Australia to get nuclear subs in three-way deal with US and UK

By Tom Ravlic

Thursday September 16, 2021

Britain’s Prime Minister Boris Johnson, Australia’s Prime Minister Scott Morrison and US President Joe Biden at a joint press conference via AVL from The Blue Room at Parliament House in Canberra, Thursday, September 16, 2021.
Britain’s Prime Minister Boris Johnson, Australia’s Prime Minister Scott Morrison and US President Joe Biden at a joint press conference via AVL from The Blue Room at Parliament House in Canberra, Thursday, September 16, 2021. (AAP Image/Mick Tsikas)

Australia, the UK and the US have formed a new security partnership called AUKUS, intending to equip Australia’s Navy with nuclear-powered submarines as its first major initiative.

The freshly announced agreement will also aim to bring greater capabilities in the area of artificial intelligence, cybersecurity and quantum computing to Australia’s defence toolkit.

Prime minister Scott Morrison, prime minister Boris Johnson and president Joe Biden announced the trilateral arrangement during a press conference held earlier this morning.

The move to nuclear powered submarines also means the scrapping of the $90 billion agreement with France’s Naval Group to build submarines in South Australia.

Morrison said the new partnership is intended to focus on enhancing the security of the Indo-Pacific region.

“Our world is becoming more complex, especially here in our region, the Indo-Pacific. This affects us all. The future of the Indo-Pacific will impact all our futures,” Morrison said.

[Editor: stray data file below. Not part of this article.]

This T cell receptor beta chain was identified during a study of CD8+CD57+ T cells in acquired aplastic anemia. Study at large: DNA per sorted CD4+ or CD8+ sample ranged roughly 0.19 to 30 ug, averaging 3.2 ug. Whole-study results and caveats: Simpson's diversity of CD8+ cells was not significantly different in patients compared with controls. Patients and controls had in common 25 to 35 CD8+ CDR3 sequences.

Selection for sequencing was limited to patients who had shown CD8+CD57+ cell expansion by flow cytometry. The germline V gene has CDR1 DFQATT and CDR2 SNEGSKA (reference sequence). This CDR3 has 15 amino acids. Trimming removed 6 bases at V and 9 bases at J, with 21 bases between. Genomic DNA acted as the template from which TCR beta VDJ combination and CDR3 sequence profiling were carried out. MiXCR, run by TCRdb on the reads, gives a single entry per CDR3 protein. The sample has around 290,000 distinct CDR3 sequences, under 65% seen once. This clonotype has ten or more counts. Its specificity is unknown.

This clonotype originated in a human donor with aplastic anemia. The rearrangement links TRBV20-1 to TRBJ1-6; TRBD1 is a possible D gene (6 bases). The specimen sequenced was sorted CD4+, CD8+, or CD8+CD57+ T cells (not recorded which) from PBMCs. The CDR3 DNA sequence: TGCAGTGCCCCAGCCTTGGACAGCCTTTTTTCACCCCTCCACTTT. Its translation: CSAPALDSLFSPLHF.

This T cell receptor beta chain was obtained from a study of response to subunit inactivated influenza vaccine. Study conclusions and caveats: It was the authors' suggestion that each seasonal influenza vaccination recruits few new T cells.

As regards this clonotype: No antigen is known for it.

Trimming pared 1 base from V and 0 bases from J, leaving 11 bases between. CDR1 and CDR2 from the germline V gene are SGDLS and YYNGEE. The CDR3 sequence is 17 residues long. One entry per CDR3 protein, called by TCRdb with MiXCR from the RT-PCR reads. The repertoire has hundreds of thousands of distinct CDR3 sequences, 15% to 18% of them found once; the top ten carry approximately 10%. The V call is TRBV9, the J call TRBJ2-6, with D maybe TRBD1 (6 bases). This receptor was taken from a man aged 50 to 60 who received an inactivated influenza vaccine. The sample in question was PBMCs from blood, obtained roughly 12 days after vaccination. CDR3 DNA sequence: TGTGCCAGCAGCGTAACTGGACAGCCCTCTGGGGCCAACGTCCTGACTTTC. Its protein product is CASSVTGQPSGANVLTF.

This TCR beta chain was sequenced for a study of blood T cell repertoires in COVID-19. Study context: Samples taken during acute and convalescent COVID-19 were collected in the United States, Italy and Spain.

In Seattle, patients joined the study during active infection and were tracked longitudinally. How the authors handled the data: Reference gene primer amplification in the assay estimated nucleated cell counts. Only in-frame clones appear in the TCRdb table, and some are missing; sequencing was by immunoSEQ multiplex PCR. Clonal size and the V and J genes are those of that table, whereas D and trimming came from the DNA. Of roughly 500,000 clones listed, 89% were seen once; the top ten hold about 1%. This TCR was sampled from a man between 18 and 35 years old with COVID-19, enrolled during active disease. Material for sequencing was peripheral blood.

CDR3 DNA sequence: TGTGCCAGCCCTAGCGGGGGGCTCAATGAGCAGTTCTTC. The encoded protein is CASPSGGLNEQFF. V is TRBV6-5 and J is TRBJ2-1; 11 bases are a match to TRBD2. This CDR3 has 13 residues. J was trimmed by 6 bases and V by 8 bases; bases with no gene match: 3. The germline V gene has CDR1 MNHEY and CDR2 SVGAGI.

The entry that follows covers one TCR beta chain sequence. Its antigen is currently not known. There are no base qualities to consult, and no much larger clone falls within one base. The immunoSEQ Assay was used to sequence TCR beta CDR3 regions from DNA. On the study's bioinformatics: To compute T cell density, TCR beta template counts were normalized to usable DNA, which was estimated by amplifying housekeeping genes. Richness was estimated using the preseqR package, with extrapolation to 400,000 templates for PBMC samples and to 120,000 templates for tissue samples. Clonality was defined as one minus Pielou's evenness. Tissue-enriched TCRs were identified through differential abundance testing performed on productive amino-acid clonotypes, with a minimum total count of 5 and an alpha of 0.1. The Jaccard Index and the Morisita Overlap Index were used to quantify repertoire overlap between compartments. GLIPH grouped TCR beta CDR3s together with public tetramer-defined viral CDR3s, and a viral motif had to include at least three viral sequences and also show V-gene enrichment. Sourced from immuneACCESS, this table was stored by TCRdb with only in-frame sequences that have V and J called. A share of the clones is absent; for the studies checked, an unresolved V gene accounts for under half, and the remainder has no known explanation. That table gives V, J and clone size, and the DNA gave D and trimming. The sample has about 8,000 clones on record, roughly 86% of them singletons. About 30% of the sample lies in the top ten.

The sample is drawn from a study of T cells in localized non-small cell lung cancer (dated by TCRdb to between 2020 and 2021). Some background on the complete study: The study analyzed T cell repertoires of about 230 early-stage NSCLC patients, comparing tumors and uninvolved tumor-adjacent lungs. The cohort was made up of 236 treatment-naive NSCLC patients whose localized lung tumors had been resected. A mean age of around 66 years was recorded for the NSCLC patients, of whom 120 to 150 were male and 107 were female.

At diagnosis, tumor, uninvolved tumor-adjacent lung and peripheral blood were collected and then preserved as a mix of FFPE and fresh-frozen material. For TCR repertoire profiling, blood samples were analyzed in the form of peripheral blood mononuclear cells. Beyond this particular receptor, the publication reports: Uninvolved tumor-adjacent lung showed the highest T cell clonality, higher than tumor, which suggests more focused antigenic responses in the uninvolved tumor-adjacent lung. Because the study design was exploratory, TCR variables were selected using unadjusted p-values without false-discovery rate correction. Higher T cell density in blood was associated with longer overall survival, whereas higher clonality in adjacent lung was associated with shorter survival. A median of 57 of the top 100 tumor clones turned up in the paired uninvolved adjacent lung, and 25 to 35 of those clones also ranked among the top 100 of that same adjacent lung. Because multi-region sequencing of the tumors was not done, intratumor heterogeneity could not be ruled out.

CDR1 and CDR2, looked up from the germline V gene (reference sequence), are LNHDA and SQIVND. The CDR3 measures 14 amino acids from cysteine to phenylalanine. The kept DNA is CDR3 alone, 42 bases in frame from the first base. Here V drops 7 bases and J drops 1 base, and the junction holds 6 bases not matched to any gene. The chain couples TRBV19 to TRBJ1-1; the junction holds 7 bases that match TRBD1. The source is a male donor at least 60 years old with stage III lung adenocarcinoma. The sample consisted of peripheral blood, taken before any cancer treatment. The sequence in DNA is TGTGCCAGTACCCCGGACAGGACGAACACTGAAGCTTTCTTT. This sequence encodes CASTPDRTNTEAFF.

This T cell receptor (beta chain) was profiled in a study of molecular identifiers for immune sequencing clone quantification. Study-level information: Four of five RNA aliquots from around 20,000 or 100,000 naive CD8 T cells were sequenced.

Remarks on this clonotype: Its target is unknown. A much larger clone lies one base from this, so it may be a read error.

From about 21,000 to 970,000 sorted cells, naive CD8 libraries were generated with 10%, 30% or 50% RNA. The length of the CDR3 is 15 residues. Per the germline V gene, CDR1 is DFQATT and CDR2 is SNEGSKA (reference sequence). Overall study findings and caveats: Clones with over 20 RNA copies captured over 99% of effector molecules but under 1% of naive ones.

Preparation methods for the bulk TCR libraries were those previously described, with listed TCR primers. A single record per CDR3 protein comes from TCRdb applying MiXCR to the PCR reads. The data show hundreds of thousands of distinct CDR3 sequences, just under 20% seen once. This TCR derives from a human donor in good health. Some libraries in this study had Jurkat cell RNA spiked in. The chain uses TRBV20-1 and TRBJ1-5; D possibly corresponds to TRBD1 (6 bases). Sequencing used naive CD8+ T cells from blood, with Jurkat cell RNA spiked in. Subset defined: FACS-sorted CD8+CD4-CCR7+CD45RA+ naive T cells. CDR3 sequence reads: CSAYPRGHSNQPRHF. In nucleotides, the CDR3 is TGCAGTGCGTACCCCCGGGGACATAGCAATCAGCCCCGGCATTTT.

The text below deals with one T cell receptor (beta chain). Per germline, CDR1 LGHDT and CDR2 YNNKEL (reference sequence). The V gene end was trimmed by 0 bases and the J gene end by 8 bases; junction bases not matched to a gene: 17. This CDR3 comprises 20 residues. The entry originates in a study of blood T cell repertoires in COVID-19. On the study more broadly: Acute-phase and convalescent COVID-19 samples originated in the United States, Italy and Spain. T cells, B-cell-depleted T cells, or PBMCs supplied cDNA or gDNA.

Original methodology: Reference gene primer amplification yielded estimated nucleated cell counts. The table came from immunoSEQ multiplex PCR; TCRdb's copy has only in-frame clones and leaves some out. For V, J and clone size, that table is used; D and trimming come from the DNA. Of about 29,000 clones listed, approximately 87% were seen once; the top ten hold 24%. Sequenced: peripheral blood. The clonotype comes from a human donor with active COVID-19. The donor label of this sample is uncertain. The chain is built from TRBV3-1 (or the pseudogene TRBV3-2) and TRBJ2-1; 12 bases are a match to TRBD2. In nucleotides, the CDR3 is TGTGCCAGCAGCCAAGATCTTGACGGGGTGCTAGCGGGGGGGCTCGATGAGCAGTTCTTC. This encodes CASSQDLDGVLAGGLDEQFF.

Australia’s prime minister also said that the announcement of the project to develop nuclear-powered submarine capability does not mean Australia is seeking a nuclear weapons capability or a civil nuclear power capacity.

The British prime minister said the AUKUS focus on the development of nuclear-powered submarines for Australia will be consistent with agreements on nuclear non-proliferation.

“We’re opening a new chapter in our friendship, and the first task of this partnership will be to help Australia acquire a fleet of nuclear-powered submarines, emphasising, of course, that the submarines in question will be powered by nuclear reactors — not armed with nuclear weapons,” Johnson said.

President Biden said building a capability to deal with rapid threats is a key objective at the heart of the work to be undertaken under the AUKUS agreement.

“We’re taking another historic step to deepen and formalise cooperation among all three of our nations, because we all recognise the imperative of ensuring peace and stability in the Indo-Pacific over the long-term,” Biden said.

It did not take long for critics of the move to nuclear powered submarines to surface, with senators from the Australian Greens opposing the nuclear move on Twitter.

‘History tells us nothing good comes from an arms race. Massive provocation. Bigger target on our back,” Greens Senator Peter Whish-Wilson said.

The Electrical Trades Union said it believed the decision to be a betrayal of the non-nuclear policy.

“It is dangerous and delusional to rely on nuclear submarines for our defence. We are fearful this will also cost Australia much needed engineering, manufacturing, and construction jobs,” Michael Wright, the union’s national secretary, said.

“We need answers as to where and how these nuclear submarines will be built. We need these answers quickly.”


READ MORE:

Nuclear explosion of taxpayer money as Morrison trashes sub policy

About the author
0 Comments
Inline Feedbacks
View all comments
The Mandarin Premium

Insights & analysis that matter to you

Subscribe for only $5 a week

Get Premium Today